– BP Tate – Mark Fisher’s critique of innovation over the production of anything new
- The Arena of Activism;
Bahktin’s concept of the carnivalesque is a prominent starting point in thinking about the aesthetics of activism, but is utopian in its conception of the higher and lower orders and does not acknowledge space for smaller, more marginalised groups within the lower orders, and the politics that accompany this.
Activist and Researcher Pollyana Ruiz’s book Articulating Dissent: Protest and the Public Sphere seeks to define how heterogeneous coalition groups, such as Occupy Wall Street, can approach marginalized issues and bring them to the mainstream. In concluding her research, Ruiz makes an interesting observation on the trajectory of activist histories within a similar time-period that my research manifests from;
[Quote on slide]
This not only highlights links with Fisher’s work in terms of his observations of a world of neoliberalism, but it also indicates that the highly political climate that today’s museums are reflecting has been building for some time, which leaves room for further research in the manifestation of protest sensibilities and political aesthetics. Ruiz’s words indicate a new consciousness and structure within the terrain of activism which must be examined when regarding the documentation of these histories when placed in the neoliberal museum.
- I have devised my literature review in these 3 forms because my project is interdisciplinary in nature and must recognise debates in ideology, the museum and protest – viewing the museum as an activist and the arena of activism as separate entities. My intention for my project is to contribute knowledge to these fields about this trend that I have identified in curating post-2010 in regards to the relationship between the museum and activism, the tensions that lie therein, and what this means for political aesthetics.
- Methodology; my methodology is comprised of a New Art History model – that which is concerned with the social framework of the art work’s context – with influence from Foucault’s Post-Structuralist writing on the panopticon as a way of examining the governmentality of the museum. My methodological guide with this is Tony Bennett’s “The Birth of the Museum” which takes direct reference from Foucault’s “Discipline and Punish”, and interrogates the structure of the museum by examining the technologies that cause it to function in the way it does, which I’ll expand upon in a second. I’m working with a Social Constructionist ontology and an interpretivist epistemology. I will employing discourse analysis as my methodological approach.
- Method 1: observation
A large part of my methodology currently centres around observation – a method favoured by Social Constructionism and Post-Structuralism – of the exhibition and its context of the V&A. I visited the exhibition when it was on display in 2014 and have been re-visiting and re-observing the exhibition in retrospect – using photographs and notes taken at the time – to critically analyse the curation of the exhibition and examine the structural framework that the museum both provides and imposes.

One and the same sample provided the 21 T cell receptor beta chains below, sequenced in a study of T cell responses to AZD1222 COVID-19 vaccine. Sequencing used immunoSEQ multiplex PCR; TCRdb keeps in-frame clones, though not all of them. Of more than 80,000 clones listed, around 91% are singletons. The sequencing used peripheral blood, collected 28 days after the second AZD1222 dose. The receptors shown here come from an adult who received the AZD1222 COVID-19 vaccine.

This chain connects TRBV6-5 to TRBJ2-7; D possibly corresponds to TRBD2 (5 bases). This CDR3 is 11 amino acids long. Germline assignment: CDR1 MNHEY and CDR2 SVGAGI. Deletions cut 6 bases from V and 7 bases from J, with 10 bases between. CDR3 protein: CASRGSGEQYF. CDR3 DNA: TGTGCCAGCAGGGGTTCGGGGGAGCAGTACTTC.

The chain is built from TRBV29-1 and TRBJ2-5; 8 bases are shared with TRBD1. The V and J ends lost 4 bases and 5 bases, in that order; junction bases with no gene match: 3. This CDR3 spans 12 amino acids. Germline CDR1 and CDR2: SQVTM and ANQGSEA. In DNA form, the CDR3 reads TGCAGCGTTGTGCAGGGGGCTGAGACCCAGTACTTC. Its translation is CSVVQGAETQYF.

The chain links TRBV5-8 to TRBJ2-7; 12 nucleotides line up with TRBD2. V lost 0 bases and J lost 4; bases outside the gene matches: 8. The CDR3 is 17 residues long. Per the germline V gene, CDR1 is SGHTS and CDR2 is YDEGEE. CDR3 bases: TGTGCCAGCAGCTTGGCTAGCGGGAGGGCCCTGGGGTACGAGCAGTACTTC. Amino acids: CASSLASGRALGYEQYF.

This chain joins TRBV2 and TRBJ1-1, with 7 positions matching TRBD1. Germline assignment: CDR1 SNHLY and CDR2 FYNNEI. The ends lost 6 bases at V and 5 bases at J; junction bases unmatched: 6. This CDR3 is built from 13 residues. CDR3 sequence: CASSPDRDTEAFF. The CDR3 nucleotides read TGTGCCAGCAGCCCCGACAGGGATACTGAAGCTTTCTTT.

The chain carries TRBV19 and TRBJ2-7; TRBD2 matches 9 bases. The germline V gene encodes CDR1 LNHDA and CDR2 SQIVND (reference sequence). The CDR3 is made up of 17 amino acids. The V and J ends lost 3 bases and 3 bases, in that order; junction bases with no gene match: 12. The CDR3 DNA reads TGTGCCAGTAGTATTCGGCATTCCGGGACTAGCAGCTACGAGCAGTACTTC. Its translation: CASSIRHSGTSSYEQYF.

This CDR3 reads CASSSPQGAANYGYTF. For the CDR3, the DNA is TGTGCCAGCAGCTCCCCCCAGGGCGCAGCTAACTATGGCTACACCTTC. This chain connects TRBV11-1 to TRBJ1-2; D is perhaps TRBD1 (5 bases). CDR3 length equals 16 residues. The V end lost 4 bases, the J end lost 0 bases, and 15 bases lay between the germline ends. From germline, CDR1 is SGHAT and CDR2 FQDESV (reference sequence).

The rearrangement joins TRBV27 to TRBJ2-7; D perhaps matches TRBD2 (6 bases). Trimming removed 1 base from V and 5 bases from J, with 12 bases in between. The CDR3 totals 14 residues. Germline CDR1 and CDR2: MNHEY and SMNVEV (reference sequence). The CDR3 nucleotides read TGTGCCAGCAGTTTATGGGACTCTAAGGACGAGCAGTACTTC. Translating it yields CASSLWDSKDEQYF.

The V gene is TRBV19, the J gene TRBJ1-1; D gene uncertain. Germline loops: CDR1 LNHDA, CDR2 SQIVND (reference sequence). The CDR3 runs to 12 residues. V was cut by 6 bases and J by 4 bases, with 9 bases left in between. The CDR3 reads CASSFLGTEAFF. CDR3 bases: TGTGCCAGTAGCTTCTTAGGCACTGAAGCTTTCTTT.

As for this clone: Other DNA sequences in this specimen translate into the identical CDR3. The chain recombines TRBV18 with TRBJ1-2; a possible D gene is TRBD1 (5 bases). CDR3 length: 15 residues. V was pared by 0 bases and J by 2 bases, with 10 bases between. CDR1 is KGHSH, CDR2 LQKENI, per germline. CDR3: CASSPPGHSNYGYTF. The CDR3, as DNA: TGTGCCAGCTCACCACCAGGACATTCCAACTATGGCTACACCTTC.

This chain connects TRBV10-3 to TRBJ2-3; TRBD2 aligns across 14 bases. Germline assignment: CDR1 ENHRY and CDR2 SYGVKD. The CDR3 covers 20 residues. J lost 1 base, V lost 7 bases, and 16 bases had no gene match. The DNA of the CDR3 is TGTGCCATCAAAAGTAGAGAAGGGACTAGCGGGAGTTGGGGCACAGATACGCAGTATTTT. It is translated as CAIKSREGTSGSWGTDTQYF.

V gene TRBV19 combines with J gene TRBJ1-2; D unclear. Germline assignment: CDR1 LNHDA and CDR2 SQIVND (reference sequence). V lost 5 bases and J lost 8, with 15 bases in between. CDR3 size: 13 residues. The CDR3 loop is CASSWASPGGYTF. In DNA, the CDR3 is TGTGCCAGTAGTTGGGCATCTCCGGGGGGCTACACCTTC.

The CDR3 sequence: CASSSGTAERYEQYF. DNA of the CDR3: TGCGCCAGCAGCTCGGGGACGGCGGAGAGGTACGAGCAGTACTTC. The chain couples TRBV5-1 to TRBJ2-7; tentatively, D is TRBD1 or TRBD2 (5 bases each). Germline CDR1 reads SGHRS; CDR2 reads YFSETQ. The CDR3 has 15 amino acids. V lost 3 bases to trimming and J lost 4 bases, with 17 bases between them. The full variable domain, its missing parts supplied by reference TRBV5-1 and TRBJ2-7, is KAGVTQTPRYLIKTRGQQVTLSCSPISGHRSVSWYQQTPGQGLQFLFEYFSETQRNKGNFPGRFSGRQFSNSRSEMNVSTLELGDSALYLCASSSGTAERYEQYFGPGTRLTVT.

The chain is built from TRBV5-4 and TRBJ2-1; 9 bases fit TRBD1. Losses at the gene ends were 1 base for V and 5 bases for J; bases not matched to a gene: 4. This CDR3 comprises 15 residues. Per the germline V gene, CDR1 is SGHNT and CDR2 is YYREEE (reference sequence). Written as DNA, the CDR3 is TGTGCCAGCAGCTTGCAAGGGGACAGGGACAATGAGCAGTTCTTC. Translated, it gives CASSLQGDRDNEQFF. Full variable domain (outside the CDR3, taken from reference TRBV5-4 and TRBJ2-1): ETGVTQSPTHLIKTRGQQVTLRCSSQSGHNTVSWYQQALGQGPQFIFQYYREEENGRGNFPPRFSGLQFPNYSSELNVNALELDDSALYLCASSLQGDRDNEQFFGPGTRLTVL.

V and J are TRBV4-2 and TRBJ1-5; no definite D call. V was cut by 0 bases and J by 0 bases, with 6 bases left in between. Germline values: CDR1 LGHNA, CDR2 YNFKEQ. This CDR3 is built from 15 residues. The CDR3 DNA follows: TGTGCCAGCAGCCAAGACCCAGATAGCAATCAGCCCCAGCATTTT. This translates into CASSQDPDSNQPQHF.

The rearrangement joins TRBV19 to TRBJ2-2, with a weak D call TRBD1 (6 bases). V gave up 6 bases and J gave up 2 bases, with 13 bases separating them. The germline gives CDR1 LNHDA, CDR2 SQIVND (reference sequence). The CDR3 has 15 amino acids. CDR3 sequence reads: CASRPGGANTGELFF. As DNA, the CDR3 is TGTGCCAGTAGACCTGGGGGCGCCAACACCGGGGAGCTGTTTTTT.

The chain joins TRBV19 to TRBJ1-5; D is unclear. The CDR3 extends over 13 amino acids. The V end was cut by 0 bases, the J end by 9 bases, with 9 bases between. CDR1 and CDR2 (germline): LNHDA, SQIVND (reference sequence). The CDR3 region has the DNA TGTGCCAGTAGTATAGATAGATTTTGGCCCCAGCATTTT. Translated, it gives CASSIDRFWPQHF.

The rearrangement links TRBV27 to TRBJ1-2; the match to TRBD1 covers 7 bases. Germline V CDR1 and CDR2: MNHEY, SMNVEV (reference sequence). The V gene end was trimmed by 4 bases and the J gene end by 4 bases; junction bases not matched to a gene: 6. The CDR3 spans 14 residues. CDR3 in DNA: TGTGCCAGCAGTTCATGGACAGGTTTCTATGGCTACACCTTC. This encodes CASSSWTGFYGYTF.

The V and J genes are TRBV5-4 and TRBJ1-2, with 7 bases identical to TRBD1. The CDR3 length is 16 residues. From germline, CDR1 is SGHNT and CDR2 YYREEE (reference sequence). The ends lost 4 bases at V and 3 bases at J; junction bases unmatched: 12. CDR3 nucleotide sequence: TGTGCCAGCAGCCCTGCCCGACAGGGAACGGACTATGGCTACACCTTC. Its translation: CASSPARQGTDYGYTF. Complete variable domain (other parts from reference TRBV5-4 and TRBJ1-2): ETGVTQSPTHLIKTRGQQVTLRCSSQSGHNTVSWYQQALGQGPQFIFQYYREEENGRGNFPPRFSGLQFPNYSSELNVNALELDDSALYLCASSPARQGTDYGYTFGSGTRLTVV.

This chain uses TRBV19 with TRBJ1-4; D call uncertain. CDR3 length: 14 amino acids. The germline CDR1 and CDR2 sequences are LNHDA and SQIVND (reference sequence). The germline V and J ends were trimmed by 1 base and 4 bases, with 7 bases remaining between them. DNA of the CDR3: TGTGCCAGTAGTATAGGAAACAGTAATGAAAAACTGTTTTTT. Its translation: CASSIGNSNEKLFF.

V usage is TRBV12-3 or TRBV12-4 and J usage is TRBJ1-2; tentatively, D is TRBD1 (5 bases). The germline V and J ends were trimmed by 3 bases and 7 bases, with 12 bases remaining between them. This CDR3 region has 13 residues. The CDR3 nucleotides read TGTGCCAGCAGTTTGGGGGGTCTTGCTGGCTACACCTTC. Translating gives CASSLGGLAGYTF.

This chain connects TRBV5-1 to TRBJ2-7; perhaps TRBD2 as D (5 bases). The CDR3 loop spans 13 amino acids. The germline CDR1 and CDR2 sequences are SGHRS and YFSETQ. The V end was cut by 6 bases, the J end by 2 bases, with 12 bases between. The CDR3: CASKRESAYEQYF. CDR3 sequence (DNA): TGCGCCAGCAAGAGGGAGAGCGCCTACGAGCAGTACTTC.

I have been looking at the display of the exhibition itself, how and what was displayed and the accompanying labels and photography; the space of the Porter Gallery and the way the exhibition was placed in the building; the accompanying programme and book and the digital space of the exhibition using the hashtag disobedient objects.
Structure of the chipboard / aluminium poles – similar aesthetic seen in exhibitions such as Punk at the British Library in the shop
- Method 2: semi-structured interviews with curators and contributors to the Disobedient Objects exhibition; so far I have interviewed Catherine Flood, curator of Disobedient Objects and of the V&A Posters and Graphics department, and Guy Julier, Professor of Design History at Brighton University and Research Fellow at the V&A. I have also contacted Gavin Grindon, Professor of Art History at Essex University and co-curator of Disobedient Objects, who has agreed to be interviewed by me in the near future.
I am using the semi-structured interview model to further unpack the exhibition in terms of the curator’s intentions for the exhibition, their methodology in putting it together, and how they worked within the institution. I have done this by asking them open-ended questions, allowing them to give detailed answers which I recorded and transcribed and will interpret in my findings.
- Method 3: documentation
I have begun looking at bureaucratic materials that further indicate the governmentality of the exhibition, such as the V&A’s 2015 annual review report and a call for funding opportunities by Cockayne of The London Community Foundation which provided funding for the Disobedient Objects exhibition.
- Data Analysis:
I have been approaching the analysis of data by pulling out key themes, primarily from the interview transcripts, and drawing comparisons between that and findings drawn from my other two methods. Examples of this at present include quotes by Guy Julier about the governmentality of the exhibition in regards to its content, as you will see from my handout,
- Ethics: Tier 1 ethics form with consent form and information sheet
- What next?: I am beginning to look at other museum/gallery spaces which also work with activist objects, such as the People’s History Museum Manchester, that I can draw comparisons with.
- I am also looking at ways that I can introduce a participatory element into my research as I am aware that one of the drawbacks of my methods is that it may be at risk of bias from both myself and the institutional discourse of the museum and its staff.
 Fisher, M. Capitalist Realism: Is There No Alternative? Winchester, UK: Zero, 2009. Print.
 Kundu, Rina, and Nadine M. Kalin. “Participating in the Neoliberal Art Museum.” Studies in Art Education, vol. 57, no. 1, 2015., pp. 42 Art, Design & Architecture Collection, http://search.proquest.com.ezproxy.brighton.ac.uk/docview/1788599694?accountid=9727.
 Bishop, Claire. “Antagonism and Relational Aesthetics.” October 110 (2004): 66. Print.